What is a brand and why is it important?
David Ogilvy defined a brand as “ the intangible sum of a product’s attributes”. Tangible attributes of a product may be how creamy the milk tastes or how easy it is to pour out of the packaging but intangible attributes are the perceptions of a product that exist in consumers’ minds. Customers cannot build a relationship with a carton of milk but they do build relationships with Clover milk. This relationship leads to trust and loyalty.
A brand’s first mandate is to differentiate its product from all others but its true purpose is convince shoppers that your product is the preferred choice. In Clover’s case, that their milk is “Way Better” than that of their competitors. This will mean shoppers purchase and repurchase your product without being tempted to try out your competitor’s and it may even justify a premium price.
Here is a list of all the tools a brand needs to be successful:
A logo is the face of a brand. When a customer sees this simple symbol, all their previous associations with the brand come quickly into mind. Although Nike’s logo is really just a very carefully crafted tick, you are immediately reminded of sport, your favorite sportsmen and women, courage, perseverance, energy and the accomplishment of goals.
The logo is the most visually identifiable part of a brand but brands take great care to design all the visual content they offer. Designing a brand identity means to take control of all the visuals customers will associate with your brand. This will include uniform, decor, colour usage, illustration/photography style, font and typeface, letter heads, business cards, web design etc. The most important part of a good brand identity is it’s consistency. People are comfortable with the familiar and once a customer has become acquainted with your brand you want them to feel at home in-store, online and at your head office.
3) Brand Voice
Also called the brand personality, this attribute defines how you speak to your customers and what you say. Some brands are motherly (like Pampers) and speak kindly with wisdom, others are thrill seekers (like RedBull) that are daring and extreme.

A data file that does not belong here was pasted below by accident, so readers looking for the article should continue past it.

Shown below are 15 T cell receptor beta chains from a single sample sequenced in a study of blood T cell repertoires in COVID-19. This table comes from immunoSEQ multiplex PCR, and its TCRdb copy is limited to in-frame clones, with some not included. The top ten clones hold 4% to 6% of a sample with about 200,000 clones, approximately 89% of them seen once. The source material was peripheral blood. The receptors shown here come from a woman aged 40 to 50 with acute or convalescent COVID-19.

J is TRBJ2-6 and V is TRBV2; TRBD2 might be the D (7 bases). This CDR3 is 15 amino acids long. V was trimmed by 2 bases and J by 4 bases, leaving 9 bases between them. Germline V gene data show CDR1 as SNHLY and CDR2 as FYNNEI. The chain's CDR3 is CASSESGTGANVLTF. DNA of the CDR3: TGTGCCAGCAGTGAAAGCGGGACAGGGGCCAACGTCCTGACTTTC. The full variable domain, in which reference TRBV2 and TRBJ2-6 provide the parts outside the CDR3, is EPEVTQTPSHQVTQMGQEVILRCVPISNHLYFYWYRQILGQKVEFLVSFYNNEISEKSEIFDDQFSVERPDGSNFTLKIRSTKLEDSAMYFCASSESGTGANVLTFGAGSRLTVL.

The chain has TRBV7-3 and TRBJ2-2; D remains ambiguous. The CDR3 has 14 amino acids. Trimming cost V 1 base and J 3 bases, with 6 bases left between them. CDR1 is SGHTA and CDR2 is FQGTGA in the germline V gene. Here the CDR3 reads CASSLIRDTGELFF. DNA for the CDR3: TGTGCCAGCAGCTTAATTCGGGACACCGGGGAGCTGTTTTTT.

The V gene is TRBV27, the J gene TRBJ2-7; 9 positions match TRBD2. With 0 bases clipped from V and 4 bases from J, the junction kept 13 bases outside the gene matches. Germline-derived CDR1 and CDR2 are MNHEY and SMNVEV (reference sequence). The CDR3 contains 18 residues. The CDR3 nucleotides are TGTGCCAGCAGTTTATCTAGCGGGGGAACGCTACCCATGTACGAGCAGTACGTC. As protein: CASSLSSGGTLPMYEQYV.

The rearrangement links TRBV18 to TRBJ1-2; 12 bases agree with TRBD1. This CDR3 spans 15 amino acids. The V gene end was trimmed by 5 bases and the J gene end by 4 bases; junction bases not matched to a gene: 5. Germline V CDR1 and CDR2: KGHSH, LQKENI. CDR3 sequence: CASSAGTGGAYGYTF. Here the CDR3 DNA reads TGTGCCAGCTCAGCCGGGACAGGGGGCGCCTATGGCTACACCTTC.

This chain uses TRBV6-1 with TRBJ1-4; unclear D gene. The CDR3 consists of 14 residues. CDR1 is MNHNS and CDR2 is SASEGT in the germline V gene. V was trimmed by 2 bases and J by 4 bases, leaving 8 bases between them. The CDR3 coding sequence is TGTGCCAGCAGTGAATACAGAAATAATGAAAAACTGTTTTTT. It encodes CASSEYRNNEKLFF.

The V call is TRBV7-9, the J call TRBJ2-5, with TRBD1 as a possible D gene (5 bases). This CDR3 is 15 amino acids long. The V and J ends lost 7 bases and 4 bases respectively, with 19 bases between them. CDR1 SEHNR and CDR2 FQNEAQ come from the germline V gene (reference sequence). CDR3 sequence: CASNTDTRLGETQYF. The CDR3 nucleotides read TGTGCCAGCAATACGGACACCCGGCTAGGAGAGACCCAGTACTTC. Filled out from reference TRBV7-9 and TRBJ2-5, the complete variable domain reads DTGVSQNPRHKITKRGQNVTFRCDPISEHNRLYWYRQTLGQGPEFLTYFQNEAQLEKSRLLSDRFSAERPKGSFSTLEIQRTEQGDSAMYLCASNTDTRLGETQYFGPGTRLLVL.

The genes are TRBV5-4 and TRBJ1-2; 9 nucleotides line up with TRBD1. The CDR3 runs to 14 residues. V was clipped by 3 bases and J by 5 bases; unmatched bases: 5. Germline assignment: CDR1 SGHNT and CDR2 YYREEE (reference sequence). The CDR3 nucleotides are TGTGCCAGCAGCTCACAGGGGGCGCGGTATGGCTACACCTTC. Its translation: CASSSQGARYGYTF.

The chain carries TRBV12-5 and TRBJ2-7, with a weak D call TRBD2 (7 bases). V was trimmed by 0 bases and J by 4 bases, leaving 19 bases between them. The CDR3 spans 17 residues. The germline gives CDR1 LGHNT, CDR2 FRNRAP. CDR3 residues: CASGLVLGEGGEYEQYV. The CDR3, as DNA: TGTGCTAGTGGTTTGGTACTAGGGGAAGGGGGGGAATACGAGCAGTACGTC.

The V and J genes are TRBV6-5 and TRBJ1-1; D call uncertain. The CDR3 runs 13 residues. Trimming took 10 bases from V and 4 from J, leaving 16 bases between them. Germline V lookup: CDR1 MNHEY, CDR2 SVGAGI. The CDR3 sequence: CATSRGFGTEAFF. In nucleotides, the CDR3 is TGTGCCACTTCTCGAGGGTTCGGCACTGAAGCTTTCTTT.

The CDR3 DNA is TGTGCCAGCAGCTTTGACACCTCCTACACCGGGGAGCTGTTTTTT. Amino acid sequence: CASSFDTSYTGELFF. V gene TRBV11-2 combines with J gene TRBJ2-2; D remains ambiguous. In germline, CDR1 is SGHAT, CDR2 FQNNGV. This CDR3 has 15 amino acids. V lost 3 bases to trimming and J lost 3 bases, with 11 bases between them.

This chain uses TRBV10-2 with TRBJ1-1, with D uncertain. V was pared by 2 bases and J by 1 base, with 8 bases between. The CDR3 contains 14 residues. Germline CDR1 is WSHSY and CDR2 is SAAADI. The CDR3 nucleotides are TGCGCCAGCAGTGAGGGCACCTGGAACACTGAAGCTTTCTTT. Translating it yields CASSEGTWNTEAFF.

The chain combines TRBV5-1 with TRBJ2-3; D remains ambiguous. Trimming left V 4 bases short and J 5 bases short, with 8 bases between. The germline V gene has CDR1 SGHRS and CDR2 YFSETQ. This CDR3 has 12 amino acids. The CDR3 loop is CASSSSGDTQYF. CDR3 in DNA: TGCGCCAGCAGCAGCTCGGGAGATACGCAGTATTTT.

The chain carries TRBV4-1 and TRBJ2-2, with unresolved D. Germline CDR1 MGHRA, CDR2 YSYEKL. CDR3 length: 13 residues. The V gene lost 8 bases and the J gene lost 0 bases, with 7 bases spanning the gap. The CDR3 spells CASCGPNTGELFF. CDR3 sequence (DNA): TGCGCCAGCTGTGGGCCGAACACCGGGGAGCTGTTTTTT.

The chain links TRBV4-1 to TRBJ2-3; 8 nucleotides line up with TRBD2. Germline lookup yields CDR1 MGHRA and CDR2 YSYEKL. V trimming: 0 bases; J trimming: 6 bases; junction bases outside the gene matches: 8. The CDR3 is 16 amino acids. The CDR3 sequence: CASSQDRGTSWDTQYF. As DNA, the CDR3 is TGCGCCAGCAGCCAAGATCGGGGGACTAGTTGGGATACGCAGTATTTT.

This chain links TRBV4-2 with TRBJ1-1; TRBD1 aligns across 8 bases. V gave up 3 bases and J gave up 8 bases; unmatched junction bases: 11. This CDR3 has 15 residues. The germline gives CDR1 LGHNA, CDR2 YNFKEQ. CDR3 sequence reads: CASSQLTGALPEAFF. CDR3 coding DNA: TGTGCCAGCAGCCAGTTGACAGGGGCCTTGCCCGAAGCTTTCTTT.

4) Delivering the Brand Promise
Because a brand tells a consumer who has provided this particular product, it can make promises like our apples are the freshest or our courier services are always on time. This is a brand promise, and this promise needs to be met with every single product or service. When a brand lives up to its consumer’s expectations, it builds trust. When a brand breaks its promises it angers customers and creates backlash.
All of the 4 above attributes of a brand are useless if they are not consistent. A brand needs to speak with one voice or its unity as a brand ceases to exist. Consistency is a work in progress and should not only apply to your marketing and design team. The sales teams need to buy into the brand’s identity, voice and promise to deliver it genuinely to consumers. Management cannot contradict the organization’s values on social media and need to align the company’s processes with what it tells consumers. For example, a vegan brand cannot have their CEO hunting on the weekends, and a motherly brand cannot be caught using exploitative labor practices.
Brands are incredibly powerful assets, and although they are intangible can be sold for millions of dollars. This is because all of these tools take time and effort to build up but really do create a presence for your product in a consumer’s mind.
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